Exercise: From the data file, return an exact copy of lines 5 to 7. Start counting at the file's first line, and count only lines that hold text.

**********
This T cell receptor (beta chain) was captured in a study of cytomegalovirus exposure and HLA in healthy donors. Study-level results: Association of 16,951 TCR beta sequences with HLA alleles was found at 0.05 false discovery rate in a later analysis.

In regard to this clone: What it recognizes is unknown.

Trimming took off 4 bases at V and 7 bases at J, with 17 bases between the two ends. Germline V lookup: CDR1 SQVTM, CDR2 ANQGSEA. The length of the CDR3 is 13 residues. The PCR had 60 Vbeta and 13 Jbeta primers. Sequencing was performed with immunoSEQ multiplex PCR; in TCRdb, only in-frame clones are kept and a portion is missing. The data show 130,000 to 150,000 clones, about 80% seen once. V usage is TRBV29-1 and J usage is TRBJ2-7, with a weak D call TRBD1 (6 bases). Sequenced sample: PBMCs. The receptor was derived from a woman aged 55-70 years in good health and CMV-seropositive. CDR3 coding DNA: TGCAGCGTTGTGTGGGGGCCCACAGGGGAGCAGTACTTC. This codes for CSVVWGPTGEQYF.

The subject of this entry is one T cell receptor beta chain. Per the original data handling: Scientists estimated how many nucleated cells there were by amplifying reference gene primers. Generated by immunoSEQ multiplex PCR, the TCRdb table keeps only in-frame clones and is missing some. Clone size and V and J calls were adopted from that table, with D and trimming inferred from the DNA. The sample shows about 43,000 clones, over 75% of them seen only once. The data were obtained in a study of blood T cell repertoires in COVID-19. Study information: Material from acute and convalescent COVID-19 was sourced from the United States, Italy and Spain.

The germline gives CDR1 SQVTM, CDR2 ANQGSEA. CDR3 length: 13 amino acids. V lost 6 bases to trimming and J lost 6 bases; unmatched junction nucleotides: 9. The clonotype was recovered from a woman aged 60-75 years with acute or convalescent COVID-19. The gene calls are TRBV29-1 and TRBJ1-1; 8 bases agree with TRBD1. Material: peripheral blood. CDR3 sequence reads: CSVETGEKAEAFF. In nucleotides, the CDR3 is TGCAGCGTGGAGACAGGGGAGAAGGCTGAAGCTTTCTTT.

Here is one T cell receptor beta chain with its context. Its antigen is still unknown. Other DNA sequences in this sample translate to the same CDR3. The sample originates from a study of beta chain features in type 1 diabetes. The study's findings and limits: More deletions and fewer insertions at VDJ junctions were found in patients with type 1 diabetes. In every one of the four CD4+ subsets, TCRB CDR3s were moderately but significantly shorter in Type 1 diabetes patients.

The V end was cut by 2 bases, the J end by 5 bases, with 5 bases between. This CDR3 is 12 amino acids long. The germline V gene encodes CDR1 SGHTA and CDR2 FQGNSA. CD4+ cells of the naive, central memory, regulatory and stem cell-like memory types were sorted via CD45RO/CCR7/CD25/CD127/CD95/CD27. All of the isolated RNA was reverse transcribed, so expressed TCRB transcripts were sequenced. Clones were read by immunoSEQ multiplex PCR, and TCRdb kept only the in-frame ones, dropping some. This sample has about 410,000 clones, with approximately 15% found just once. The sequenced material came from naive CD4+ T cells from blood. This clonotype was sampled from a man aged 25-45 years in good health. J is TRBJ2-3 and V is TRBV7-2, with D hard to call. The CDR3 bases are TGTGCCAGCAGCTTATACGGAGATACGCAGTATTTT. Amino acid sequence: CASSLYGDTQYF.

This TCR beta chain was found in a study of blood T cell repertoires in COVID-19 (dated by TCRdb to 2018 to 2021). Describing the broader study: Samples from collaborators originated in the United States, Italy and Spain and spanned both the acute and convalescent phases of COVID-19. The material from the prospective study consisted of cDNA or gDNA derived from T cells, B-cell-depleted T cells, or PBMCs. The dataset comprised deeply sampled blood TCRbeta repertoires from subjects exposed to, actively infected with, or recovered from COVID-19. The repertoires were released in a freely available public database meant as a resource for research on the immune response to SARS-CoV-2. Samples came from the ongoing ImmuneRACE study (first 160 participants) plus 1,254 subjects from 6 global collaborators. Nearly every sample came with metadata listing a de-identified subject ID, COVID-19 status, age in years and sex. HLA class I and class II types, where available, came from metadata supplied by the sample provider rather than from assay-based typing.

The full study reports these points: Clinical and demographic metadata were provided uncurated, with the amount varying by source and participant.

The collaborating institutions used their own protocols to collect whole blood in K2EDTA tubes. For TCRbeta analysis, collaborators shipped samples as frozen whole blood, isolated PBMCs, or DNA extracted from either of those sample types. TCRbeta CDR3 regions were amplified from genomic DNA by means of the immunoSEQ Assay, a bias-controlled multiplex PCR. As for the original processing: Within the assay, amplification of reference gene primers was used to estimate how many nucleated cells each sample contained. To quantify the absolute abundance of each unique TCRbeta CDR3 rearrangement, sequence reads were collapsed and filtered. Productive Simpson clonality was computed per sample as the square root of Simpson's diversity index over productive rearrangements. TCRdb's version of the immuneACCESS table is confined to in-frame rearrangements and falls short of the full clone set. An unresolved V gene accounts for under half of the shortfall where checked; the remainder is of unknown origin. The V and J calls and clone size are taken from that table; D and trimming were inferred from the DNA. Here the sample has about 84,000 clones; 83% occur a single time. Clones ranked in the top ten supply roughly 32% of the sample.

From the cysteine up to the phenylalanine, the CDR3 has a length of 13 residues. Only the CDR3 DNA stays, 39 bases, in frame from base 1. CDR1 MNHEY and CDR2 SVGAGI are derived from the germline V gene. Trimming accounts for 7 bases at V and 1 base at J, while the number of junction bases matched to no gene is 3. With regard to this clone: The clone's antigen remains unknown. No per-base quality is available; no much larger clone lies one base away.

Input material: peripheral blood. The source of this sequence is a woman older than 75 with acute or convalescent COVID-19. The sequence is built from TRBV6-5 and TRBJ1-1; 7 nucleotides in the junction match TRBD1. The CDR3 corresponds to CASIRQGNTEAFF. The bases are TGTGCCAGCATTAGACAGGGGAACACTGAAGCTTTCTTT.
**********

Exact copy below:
The germline gives CDR1 SQVTM, CDR2 ANQGSEA. CDR3 length: 13 amino acids. V lost 6 bases to trimming and J lost 6 bases; unmatched junction nucleotides: 9. The clonotype was recovered from a woman aged 60-75 years with acute or convalescent COVID-19. The gene calls are TRBV29-1 and TRBJ1-1; 8 bases agree with TRBD1. Material: peripheral blood. CDR3 sequence reads: CSVETGEKAEAFF. In nucleotides, the CDR3 is TGCAGCGTGGAGACAGGGGAGAAGGCTGAAGCTTTCTTT.

Here is one T cell receptor beta chain with its context. Its antigen is still unknown. Other DNA sequences in this sample translate to the same CDR3. The sample originates from a study of beta chain features in type 1 diabetes. The study's findings and limits: More deletions and fewer insertions at VDJ junctions were found in patients with type 1 diabetes. In every one of the four CD4+ subsets, TCRB CDR3s were moderately but significantly shorter in Type 1 diabetes patients.

The V end was cut by 2 bases, the J end by 5 bases, with 5 bases between. This CDR3 is 12 amino acids long. The germline V gene encodes CDR1 SGHTA and CDR2 FQGNSA. CD4+ cells of the naive, central memory, regulatory and stem cell-like memory types were sorted via CD45RO/CCR7/CD25/CD127/CD95/CD27. All of the isolated RNA was reverse transcribed, so expressed TCRB transcripts were sequenced. Clones were read by immunoSEQ multiplex PCR, and TCRdb kept only the in-frame ones, dropping some. This sample has about 410,000 clones, with approximately 15% found just once. The sequenced material came from naive CD4+ T cells from blood. This clonotype was sampled from a man aged 25-45 years in good health. J is TRBJ2-3 and V is TRBV7-2, with D hard to call. The CDR3 bases are TGTGCCAGCAGCTTATACGGAGATACGCAGTATTTT. Amino acid sequence: CASSLYGDTQYF.